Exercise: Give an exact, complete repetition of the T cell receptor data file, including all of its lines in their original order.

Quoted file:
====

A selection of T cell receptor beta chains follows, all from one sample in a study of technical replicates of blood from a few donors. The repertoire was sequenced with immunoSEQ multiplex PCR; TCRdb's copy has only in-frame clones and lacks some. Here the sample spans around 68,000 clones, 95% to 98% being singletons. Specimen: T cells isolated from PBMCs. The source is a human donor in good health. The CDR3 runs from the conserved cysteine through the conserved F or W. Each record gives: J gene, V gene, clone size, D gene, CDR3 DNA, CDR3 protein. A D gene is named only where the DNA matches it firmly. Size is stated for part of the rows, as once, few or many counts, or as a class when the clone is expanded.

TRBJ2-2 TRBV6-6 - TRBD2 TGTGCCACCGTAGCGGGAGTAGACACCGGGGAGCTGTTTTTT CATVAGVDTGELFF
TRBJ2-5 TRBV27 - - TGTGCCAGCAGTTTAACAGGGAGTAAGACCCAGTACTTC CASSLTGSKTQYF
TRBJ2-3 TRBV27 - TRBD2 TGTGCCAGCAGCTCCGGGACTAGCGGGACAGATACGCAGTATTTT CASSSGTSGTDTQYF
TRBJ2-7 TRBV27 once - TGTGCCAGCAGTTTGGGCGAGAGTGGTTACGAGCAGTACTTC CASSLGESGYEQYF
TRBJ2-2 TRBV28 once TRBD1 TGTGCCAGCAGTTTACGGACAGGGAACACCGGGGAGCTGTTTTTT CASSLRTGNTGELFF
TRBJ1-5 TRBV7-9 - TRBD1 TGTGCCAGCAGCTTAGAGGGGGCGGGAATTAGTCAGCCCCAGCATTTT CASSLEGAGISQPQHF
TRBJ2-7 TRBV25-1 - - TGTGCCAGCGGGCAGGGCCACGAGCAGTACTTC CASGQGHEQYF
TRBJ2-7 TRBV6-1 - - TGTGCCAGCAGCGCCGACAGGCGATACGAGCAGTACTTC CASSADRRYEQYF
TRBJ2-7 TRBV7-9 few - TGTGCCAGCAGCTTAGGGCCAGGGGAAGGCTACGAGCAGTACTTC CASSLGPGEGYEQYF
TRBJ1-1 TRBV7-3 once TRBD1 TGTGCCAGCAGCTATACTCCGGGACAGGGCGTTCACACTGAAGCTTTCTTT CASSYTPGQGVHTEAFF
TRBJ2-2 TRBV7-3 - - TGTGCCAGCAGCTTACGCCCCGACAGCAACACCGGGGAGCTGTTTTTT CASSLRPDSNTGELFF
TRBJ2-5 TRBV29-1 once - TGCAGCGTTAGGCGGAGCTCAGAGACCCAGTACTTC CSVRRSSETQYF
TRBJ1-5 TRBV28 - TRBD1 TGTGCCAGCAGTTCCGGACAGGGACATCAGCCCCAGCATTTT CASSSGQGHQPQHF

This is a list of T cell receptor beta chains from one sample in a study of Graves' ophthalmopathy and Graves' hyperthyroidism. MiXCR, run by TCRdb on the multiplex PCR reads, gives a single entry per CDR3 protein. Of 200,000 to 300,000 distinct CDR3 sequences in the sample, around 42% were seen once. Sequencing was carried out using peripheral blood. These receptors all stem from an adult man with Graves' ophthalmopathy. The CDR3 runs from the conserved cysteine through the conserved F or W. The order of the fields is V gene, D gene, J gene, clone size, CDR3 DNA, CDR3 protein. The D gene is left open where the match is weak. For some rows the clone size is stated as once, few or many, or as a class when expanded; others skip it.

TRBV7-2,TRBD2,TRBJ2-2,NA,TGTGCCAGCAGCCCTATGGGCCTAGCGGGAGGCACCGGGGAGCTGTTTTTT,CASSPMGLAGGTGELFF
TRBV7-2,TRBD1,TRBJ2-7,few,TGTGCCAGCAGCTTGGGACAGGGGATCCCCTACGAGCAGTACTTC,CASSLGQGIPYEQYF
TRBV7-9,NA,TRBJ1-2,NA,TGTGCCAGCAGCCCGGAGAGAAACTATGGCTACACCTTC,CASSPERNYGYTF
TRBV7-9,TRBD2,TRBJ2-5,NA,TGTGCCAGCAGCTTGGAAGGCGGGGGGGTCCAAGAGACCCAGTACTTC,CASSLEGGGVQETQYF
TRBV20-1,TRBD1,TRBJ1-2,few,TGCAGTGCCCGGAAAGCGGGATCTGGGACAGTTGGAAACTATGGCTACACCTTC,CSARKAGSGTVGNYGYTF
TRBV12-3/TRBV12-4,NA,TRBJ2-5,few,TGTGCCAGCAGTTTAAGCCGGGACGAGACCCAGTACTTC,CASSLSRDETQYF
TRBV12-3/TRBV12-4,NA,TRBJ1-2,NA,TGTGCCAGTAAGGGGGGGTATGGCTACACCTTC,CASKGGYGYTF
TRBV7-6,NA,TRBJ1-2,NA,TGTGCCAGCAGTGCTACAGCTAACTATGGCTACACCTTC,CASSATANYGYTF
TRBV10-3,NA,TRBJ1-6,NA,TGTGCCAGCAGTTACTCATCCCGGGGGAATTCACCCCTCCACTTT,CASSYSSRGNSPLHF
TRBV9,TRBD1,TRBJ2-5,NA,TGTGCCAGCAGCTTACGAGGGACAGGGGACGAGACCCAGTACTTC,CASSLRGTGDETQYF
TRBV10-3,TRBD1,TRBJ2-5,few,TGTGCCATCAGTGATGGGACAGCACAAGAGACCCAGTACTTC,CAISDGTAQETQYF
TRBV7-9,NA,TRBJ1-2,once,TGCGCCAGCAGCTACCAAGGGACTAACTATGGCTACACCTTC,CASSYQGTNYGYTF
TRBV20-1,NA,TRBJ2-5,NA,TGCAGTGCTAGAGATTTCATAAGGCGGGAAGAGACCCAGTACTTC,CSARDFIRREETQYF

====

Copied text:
A selection of T cell receptor beta chains follows, all from one sample in a study of technical replicates of blood from a few donors. The repertoire was sequenced with immunoSEQ multiplex PCR; TCRdb's copy has only in-frame clones and lacks some. Here the sample spans around 68,000 clones, 95% to 98% being singletons. Specimen: T cells isolated from PBMCs. The source is a human donor in good health. The CDR3 runs from the conserved cysteine through the conserved F or W. Each record gives: J gene, V gene, clone size, D gene, CDR3 DNA, CDR3 protein. A D gene is named only where the DNA matches it firmly. Size is stated for part of the rows, as once, few or many counts, or as a class when the clone is expanded.

TRBJ2-2 TRBV6-6 - TRBD2 TGTGCCACCGTAGCGGGAGTAGACACCGGGGAGCTGTTTTTT CATVAGVDTGELFF
TRBJ2-5 TRBV27 - - TGTGCCAGCAGTTTAACAGGGAGTAAGACCCAGTACTTC CASSLTGSKTQYF
TRBJ2-3 TRBV27 - TRBD2 TGTGCCAGCAGCTCCGGGACTAGCGGGACAGATACGCAGTATTTT CASSSGTSGTDTQYF
TRBJ2-7 TRBV27 once - TGTGCCAGCAGTTTGGGCGAGAGTGGTTACGAGCAGTACTTC CASSLGESGYEQYF
TRBJ2-2 TRBV28 once TRBD1 TGTGCCAGCAGTTTACGGACAGGGAACACCGGGGAGCTGTTTTTT CASSLRTGNTGELFF
TRBJ1-5 TRBV7-9 - TRBD1 TGTGCCAGCAGCTTAGAGGGGGCGGGAATTAGTCAGCCCCAGCATTTT CASSLEGAGISQPQHF
TRBJ2-7 TRBV25-1 - - TGTGCCAGCGGGCAGGGCCACGAGCAGTACTTC CASGQGHEQYF
TRBJ2-7 TRBV6-1 - - TGTGCCAGCAGCGCCGACAGGCGATACGAGCAGTACTTC CASSADRRYEQYF
TRBJ2-7 TRBV7-9 few - TGTGCCAGCAGCTTAGGGCCAGGGGAAGGCTACGAGCAGTACTTC CASSLGPGEGYEQYF
TRBJ1-1 TRBV7-3 once TRBD1 TGTGCCAGCAGCTATACTCCGGGACAGGGCGTTCACACTGAAGCTTTCTTT CASSYTPGQGVHTEAFF
TRBJ2-2 TRBV7-3 - - TGTGCCAGCAGCTTACGCCCCGACAGCAACACCGGGGAGCTGTTTTTT CASSLRPDSNTGELFF
TRBJ2-5 TRBV29-1 once - TGCAGCGTTAGGCGGAGCTCAGAGACCCAGTACTTC CSVRRSSETQYF
TRBJ1-5 TRBV28 - TRBD1 TGTGCCAGCAGTTCCGGACAGGGACATCAGCCCCAGCATTTT CASSSGQGHQPQHF

This is a list of T cell receptor beta chains from one sample in a study of Graves' ophthalmopathy and Graves' hyperthyroidism. MiXCR, run by TCRdb on the multiplex PCR reads, gives a single entry per CDR3 protein. Of 200,000 to 300,000 distinct CDR3 sequences in the sample, around 42% were seen once. Sequencing was carried out using peripheral blood. These receptors all stem from an adult man with Graves' ophthalmopathy. The CDR3 runs from the conserved cysteine through the conserved F or W. The order of the fields is V gene, D gene, J gene, clone size, CDR3 DNA, CDR3 protein. The D gene is left open where the match is weak. For some rows the clone size is stated as once, few or many, or as a class when expanded; others skip it.

TRBV7-2,TRBD2,TRBJ2-2,NA,TGTGCCAGCAGCCCTATGGGCCTAGCGGGAGGCACCGGGGAGCTGTTTTTT,CASSPMGLAGGTGELFF
TRBV7-2,TRBD1,TRBJ2-7,few,TGTGCCAGCAGCTTGGGACAGGGGATCCCCTACGAGCAGTACTTC,CASSLGQGIPYEQYF
TRBV7-9,NA,TRBJ1-2,NA,TGTGCCAGCAGCCCGGAGAGAAACTATGGCTACACCTTC,CASSPERNYGYTF
TRBV7-9,TRBD2,TRBJ2-5,NA,TGTGCCAGCAGCTTGGAAGGCGGGGGGGTCCAAGAGACCCAGTACTTC,CASSLEGGGVQETQYF
TRBV20-1,TRBD1,TRBJ1-2,few,TGCAGTGCCCGGAAAGCGGGATCTGGGACAGTTGGAAACTATGGCTACACCTTC,CSARKAGSGTVGNYGYTF
TRBV12-3/TRBV12-4,NA,TRBJ2-5,few,TGTGCCAGCAGTTTAAGCCGGGACGAGACCCAGTACTTC,CASSLSRDETQYF
TRBV12-3/TRBV12-4,NA,TRBJ1-2,NA,TGTGCCAGTAAGGGGGGGTATGGCTACACCTTC,CASKGGYGYTF
TRBV7-6,NA,TRBJ1-2,NA,TGTGCCAGCAGTGCTACAGCTAACTATGGCTACACCTTC,CASSATANYGYTF
TRBV10-3,NA,TRBJ1-6,NA,TGTGCCAGCAGTTACTCATCCCGGGGGAATTCACCCCTCCACTTT,CASSYSSRGNSPLHF
TRBV9,TRBD1,TRBJ2-5,NA,TGTGCCAGCAGCTTACGAGGGACAGGGGACGAGACCCAGTACTTC,CASSLRGTGDETQYF
TRBV10-3,TRBD1,TRBJ2-5,few,TGTGCCATCAGTGATGGGACAGCACAAGAGACCCAGTACTTC,CAISDGTAQETQYF
TRBV7-9,NA,TRBJ1-2,once,TGCGCCAGCAGCTACCAAGGGACTAACTATGGCTACACCTTC,CASSYQGTNYGYTF
TRBV20-1,NA,TRBJ2-5,NA,TGCAGTGCTAGAGATTTCATAAGGCGGGAAGAGACCCAGTACTTC,CSARDFIRREETQYF